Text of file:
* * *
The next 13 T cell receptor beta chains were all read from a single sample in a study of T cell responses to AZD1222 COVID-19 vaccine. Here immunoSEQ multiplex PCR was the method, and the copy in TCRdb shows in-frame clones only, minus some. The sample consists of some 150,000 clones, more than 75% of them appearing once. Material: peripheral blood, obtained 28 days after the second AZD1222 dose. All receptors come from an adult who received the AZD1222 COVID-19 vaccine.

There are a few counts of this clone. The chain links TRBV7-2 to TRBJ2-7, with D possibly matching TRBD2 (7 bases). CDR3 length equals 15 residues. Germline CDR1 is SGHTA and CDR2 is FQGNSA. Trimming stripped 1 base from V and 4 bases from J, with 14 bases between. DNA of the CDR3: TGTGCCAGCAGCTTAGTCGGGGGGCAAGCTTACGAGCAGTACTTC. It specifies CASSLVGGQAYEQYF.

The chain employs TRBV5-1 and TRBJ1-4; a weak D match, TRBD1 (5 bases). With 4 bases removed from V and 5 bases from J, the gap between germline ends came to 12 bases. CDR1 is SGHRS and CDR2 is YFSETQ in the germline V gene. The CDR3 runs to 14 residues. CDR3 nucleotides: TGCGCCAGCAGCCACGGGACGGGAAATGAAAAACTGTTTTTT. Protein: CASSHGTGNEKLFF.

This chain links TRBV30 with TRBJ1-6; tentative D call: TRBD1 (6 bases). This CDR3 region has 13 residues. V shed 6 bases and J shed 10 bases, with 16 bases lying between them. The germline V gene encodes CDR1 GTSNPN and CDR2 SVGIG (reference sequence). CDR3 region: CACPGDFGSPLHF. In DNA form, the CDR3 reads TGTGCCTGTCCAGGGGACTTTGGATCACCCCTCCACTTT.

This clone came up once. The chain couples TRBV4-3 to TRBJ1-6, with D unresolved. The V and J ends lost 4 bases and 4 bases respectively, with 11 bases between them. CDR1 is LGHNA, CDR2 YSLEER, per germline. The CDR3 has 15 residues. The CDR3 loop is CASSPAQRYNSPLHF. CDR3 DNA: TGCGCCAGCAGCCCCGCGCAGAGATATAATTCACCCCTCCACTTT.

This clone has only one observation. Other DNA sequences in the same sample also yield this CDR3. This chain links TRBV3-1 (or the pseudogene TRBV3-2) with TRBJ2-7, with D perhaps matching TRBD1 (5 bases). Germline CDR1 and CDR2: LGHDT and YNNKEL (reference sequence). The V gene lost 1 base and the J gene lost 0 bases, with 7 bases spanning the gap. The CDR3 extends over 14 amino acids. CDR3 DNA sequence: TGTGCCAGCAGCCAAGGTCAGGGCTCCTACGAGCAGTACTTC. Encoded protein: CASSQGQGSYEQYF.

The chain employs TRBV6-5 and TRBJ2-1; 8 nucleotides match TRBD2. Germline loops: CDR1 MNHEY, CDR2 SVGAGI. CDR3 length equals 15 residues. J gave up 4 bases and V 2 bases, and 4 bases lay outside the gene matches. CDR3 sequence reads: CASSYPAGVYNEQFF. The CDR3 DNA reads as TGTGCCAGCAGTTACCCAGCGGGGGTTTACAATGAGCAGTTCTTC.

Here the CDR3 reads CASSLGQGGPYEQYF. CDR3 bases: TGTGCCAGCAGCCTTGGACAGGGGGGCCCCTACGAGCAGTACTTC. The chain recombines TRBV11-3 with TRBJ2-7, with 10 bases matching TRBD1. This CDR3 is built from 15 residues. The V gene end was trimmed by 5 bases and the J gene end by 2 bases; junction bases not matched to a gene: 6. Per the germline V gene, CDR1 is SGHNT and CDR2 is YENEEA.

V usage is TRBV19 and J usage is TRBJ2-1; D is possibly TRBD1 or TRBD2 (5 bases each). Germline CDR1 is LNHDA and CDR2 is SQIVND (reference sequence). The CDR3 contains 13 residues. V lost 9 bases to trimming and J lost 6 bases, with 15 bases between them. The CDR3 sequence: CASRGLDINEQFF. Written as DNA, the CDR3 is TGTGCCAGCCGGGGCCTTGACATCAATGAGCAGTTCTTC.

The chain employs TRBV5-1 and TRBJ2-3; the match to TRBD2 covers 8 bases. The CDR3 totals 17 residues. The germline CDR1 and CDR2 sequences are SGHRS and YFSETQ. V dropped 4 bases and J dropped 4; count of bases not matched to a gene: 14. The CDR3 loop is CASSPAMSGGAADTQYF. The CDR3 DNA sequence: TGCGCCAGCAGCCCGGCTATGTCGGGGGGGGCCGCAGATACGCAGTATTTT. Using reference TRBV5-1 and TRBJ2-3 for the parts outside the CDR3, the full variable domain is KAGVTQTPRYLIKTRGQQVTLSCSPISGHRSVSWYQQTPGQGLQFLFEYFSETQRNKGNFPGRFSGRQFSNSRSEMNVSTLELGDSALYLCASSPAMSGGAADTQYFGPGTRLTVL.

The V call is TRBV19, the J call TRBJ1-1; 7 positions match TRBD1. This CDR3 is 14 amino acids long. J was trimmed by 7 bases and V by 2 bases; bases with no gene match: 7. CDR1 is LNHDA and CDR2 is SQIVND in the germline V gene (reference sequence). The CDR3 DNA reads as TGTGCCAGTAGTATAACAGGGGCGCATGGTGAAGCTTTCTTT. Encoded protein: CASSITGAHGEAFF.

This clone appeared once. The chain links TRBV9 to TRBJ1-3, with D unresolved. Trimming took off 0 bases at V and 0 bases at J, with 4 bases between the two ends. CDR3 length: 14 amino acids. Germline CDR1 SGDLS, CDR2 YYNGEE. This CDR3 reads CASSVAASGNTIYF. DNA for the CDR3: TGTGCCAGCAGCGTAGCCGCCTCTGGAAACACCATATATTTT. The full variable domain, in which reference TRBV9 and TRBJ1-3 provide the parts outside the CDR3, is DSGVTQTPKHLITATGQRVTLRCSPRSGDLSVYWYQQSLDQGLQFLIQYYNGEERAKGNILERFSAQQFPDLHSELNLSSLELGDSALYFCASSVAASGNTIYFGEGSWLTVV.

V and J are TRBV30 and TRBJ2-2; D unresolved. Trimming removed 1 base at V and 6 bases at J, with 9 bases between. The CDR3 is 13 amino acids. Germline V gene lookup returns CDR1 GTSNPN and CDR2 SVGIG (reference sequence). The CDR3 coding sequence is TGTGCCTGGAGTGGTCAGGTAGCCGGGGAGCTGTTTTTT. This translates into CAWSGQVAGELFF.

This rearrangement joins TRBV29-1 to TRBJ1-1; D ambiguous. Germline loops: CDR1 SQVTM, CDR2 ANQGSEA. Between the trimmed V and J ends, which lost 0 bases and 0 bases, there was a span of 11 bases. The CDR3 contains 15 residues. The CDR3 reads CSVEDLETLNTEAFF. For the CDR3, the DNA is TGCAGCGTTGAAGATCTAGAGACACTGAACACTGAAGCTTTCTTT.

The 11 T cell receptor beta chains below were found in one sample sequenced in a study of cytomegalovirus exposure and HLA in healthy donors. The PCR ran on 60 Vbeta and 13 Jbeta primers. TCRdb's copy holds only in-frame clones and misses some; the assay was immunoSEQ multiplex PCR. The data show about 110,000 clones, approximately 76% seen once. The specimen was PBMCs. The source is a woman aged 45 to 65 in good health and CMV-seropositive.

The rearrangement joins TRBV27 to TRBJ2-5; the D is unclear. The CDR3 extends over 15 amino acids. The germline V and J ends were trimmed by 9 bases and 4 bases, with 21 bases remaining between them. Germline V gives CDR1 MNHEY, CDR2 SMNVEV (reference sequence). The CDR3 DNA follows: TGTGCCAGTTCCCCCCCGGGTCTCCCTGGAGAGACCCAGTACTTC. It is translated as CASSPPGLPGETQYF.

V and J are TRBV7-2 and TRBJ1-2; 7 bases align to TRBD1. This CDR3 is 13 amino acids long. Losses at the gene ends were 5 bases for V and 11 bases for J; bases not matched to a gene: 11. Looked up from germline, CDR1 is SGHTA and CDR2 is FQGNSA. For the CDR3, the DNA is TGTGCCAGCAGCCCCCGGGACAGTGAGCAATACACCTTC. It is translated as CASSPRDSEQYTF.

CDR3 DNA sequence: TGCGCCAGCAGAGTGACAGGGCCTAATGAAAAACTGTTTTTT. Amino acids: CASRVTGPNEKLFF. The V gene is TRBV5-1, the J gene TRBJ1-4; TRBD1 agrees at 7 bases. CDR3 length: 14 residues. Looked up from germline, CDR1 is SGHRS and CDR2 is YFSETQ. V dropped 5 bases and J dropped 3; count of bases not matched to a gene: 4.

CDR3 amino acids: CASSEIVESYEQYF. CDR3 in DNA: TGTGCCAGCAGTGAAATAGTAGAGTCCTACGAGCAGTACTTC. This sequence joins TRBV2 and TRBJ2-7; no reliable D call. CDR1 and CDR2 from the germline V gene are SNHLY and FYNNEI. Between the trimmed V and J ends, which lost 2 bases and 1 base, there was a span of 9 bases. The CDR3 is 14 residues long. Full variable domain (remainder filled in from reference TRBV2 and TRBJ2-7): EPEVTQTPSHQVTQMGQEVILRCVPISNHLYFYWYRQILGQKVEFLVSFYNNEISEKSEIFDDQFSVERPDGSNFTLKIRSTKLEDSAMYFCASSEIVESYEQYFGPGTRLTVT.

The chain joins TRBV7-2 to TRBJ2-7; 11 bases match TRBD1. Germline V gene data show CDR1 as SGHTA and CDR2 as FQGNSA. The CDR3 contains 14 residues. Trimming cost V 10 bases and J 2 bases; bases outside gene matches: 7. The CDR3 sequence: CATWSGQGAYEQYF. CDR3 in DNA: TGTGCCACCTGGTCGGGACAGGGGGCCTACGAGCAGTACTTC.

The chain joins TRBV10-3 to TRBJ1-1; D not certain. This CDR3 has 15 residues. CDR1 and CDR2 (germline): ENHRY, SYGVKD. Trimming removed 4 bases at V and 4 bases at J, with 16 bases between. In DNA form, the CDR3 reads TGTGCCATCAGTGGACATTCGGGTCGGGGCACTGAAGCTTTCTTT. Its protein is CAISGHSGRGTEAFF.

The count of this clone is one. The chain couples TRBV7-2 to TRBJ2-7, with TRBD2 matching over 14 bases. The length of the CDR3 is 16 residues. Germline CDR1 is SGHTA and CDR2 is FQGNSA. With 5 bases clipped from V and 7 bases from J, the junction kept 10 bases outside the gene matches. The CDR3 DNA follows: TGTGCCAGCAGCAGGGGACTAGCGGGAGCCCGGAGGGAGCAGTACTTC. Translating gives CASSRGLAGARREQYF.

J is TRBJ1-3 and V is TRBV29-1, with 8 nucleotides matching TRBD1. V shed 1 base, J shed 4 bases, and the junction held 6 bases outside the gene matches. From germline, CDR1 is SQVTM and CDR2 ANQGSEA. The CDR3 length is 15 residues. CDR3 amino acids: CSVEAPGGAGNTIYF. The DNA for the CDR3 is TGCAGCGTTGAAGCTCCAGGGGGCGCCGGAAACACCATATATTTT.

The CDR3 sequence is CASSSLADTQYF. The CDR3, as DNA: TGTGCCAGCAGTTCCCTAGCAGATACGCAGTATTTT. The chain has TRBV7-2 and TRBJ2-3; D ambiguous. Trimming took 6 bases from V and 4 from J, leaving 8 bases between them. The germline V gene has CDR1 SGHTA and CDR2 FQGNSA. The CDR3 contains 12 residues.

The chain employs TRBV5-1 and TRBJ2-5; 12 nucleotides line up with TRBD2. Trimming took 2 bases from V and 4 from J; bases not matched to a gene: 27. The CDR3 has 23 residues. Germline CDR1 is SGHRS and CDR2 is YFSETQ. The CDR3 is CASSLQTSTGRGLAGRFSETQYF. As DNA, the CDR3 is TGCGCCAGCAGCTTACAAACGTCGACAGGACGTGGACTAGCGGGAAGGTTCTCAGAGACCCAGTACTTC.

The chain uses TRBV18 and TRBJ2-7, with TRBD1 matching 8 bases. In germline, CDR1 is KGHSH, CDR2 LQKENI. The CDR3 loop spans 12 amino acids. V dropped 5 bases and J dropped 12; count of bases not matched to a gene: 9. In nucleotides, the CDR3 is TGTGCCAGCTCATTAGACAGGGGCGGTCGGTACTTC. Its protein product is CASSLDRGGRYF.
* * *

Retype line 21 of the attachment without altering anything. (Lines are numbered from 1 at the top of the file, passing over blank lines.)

The chain joins TRBV10-3 to TRBJ1-1; D not certain. This CDR3 has 15 residues. CDR1 and CDR2 (germline): ENHRY, SYGVKD. Trimming removed 4 bases at V and 4 bases at J, with 16 bases between. In DNA form, the CDR3 reads TGTGCCATCAGTGGACATTCGGGTCGGGGCACTGAAGCTTTCTTT. Its protein is CAISGHSGRGTEAFF.